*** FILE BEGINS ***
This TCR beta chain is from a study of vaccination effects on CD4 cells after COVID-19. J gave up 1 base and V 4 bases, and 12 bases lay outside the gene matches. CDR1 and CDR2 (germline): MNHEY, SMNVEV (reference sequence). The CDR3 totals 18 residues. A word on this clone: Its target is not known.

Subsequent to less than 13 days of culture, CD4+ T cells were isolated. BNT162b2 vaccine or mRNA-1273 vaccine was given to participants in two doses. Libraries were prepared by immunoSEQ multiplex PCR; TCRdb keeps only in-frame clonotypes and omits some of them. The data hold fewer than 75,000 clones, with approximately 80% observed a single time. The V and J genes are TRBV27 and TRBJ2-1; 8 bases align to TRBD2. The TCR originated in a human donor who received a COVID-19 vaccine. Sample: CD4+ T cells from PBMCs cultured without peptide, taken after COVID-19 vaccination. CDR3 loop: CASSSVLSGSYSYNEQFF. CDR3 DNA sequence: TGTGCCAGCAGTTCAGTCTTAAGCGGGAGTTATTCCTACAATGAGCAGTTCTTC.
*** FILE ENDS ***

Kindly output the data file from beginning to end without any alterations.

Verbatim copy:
This TCR beta chain is from a study of vaccination effects on CD4 cells after COVID-19. J gave up 1 base and V 4 bases, and 12 bases lay outside the gene matches. CDR1 and CDR2 (germline): MNHEY, SMNVEV (reference sequence). The CDR3 totals 18 residues. A word on this clone: Its target is not known.

Subsequent to less than 13 days of culture, CD4+ T cells were isolated. BNT162b2 vaccine or mRNA-1273 vaccine was given to participants in two doses. Libraries were prepared by immunoSEQ multiplex PCR; TCRdb keeps only in-frame clonotypes and omits some of them. The data hold fewer than 75,000 clones, with approximately 80% observed a single time. The V and J genes are TRBV27 and TRBJ2-1; 8 bases align to TRBD2. The TCR originated in a human donor who received a COVID-19 vaccine. Sample: CD4+ T cells from PBMCs cultured without peptide, taken after COVID-19 vaccination. CDR3 loop: CASSSVLSGSYSYNEQFF. CDR3 DNA sequence: TGTGCCAGCAGTTCAGTCTTAAGCGGGAGTTATTCCTACAATGAGCAGTTCTTC.